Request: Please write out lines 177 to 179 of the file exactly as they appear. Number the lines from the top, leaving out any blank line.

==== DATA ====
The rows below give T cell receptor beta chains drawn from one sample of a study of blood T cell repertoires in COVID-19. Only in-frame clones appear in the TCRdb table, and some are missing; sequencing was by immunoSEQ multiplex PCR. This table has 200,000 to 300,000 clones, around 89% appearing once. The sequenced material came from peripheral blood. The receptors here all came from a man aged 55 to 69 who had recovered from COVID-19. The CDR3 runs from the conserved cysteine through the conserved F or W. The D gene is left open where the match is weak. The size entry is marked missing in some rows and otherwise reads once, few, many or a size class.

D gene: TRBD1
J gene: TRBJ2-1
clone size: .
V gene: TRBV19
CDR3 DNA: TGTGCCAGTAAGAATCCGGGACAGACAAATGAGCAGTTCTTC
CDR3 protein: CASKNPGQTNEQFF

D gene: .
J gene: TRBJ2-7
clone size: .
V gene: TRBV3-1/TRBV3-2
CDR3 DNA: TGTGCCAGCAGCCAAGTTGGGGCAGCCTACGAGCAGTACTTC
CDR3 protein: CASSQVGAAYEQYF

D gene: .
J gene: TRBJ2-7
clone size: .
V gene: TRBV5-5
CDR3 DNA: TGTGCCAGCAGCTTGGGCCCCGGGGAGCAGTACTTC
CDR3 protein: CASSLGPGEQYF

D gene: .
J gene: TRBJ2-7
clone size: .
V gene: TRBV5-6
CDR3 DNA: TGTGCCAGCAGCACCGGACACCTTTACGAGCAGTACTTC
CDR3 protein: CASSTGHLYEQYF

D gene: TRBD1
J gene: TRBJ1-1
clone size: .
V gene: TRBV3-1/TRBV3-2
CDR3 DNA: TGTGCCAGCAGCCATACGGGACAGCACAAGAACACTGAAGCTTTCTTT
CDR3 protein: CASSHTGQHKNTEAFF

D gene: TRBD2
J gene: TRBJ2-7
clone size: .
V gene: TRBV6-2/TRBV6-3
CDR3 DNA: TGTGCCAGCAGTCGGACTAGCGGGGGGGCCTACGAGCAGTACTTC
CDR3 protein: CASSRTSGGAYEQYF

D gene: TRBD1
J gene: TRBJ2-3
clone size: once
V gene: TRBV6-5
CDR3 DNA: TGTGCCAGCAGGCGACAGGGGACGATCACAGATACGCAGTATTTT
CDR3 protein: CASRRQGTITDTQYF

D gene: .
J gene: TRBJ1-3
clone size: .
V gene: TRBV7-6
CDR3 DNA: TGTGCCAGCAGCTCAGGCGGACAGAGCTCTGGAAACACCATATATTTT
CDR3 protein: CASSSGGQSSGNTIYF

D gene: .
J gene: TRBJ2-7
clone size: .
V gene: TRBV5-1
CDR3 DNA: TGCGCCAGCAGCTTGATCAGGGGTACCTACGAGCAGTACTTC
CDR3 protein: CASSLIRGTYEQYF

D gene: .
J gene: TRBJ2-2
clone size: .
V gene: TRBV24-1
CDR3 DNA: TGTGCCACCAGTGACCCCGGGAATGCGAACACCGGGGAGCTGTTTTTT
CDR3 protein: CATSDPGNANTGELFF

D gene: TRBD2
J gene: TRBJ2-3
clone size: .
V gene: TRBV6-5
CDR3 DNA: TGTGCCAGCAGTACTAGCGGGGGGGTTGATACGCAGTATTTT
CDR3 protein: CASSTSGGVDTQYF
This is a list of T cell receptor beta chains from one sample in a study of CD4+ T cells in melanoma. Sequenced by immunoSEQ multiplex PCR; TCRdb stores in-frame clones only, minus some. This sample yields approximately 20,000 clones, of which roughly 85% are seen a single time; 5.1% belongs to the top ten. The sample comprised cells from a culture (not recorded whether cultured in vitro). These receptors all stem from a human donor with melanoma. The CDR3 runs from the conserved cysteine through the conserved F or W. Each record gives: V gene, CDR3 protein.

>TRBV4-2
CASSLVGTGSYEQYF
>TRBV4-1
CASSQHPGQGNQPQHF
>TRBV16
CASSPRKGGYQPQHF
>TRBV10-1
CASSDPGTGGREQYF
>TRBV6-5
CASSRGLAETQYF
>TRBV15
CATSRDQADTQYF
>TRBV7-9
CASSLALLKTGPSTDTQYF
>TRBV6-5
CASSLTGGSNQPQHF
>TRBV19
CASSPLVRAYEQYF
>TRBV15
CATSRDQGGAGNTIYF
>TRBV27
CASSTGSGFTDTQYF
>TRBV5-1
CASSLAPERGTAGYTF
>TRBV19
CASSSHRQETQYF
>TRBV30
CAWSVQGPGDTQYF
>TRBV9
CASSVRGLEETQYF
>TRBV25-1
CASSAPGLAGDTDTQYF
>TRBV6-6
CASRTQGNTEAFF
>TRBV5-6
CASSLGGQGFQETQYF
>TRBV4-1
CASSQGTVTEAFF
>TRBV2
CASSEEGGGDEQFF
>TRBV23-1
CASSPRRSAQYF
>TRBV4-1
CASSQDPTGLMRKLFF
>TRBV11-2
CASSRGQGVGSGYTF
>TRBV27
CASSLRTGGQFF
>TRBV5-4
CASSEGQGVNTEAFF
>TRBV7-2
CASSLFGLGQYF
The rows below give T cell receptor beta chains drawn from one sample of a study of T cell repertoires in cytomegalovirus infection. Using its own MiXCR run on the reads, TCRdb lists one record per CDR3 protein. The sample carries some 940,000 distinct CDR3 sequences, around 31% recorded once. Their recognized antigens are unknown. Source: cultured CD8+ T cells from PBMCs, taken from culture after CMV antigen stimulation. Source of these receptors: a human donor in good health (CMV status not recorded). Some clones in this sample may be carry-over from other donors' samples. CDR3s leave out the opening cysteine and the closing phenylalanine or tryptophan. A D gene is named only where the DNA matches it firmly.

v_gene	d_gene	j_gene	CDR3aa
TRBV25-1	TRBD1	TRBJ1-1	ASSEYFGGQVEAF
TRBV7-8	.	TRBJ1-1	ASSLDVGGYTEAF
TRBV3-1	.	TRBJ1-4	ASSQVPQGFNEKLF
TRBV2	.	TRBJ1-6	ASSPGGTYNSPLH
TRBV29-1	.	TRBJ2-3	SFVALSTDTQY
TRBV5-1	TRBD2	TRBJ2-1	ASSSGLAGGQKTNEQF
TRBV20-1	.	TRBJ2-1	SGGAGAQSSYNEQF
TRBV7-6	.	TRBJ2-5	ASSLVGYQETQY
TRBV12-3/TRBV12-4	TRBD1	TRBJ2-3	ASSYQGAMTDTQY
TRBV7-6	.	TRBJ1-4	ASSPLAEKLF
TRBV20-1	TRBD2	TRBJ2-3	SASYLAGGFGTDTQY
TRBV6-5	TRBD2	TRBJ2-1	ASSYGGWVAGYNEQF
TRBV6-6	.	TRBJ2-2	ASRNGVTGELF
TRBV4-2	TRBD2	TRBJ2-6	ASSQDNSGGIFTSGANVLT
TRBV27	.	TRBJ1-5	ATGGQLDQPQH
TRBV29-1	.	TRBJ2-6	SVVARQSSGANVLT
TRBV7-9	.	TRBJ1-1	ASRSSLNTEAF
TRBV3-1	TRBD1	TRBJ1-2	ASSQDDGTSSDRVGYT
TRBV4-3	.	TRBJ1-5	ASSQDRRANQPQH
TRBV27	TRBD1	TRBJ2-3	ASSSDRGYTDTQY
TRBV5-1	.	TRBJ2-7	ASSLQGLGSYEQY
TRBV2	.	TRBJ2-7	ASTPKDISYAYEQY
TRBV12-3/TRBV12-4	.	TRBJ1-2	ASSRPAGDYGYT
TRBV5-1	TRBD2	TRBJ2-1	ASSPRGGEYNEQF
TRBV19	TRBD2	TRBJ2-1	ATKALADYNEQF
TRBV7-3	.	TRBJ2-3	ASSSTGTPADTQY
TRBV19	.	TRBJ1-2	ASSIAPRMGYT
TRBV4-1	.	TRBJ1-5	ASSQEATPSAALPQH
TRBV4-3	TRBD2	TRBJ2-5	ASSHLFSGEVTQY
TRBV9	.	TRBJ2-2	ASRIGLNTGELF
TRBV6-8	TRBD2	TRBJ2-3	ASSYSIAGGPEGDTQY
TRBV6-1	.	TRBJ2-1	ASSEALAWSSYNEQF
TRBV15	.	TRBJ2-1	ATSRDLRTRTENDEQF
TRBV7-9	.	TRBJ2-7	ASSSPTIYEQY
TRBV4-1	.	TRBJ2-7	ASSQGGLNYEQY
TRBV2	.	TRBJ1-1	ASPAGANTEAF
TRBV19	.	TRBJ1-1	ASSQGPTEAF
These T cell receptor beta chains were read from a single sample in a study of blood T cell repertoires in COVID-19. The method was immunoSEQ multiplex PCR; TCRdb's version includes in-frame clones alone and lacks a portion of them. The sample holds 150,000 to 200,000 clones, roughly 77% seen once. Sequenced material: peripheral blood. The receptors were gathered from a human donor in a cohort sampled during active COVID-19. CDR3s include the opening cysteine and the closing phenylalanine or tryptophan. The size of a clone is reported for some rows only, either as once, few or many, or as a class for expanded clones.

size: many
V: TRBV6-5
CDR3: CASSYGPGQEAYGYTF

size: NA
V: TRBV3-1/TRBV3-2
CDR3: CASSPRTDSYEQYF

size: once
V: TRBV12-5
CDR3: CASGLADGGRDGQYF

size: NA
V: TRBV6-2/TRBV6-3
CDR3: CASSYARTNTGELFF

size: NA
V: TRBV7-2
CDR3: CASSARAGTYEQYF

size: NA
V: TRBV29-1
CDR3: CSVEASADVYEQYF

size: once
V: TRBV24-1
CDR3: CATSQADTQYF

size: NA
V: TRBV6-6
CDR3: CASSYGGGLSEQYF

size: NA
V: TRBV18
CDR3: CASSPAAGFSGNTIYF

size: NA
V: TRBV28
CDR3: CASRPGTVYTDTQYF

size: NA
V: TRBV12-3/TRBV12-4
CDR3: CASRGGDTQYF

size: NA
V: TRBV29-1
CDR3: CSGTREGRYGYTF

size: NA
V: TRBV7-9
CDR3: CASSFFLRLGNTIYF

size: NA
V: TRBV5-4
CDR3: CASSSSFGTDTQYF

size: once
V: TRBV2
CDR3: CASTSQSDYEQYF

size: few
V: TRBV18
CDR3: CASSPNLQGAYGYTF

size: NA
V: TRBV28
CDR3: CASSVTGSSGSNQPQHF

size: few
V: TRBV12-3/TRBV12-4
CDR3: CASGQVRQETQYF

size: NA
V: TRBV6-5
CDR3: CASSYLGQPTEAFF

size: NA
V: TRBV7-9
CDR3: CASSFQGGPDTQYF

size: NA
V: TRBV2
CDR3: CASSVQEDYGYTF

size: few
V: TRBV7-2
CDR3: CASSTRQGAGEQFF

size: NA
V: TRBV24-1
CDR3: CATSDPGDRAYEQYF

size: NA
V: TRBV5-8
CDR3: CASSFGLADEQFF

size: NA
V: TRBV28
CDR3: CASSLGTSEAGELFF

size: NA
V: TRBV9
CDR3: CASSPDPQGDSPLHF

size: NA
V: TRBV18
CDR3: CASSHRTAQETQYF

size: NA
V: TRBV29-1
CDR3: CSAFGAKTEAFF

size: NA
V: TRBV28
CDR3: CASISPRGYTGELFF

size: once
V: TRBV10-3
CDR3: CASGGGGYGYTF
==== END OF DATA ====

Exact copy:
V: TRBV29-1
CDR3: CSVEASADVYEQYF

size: once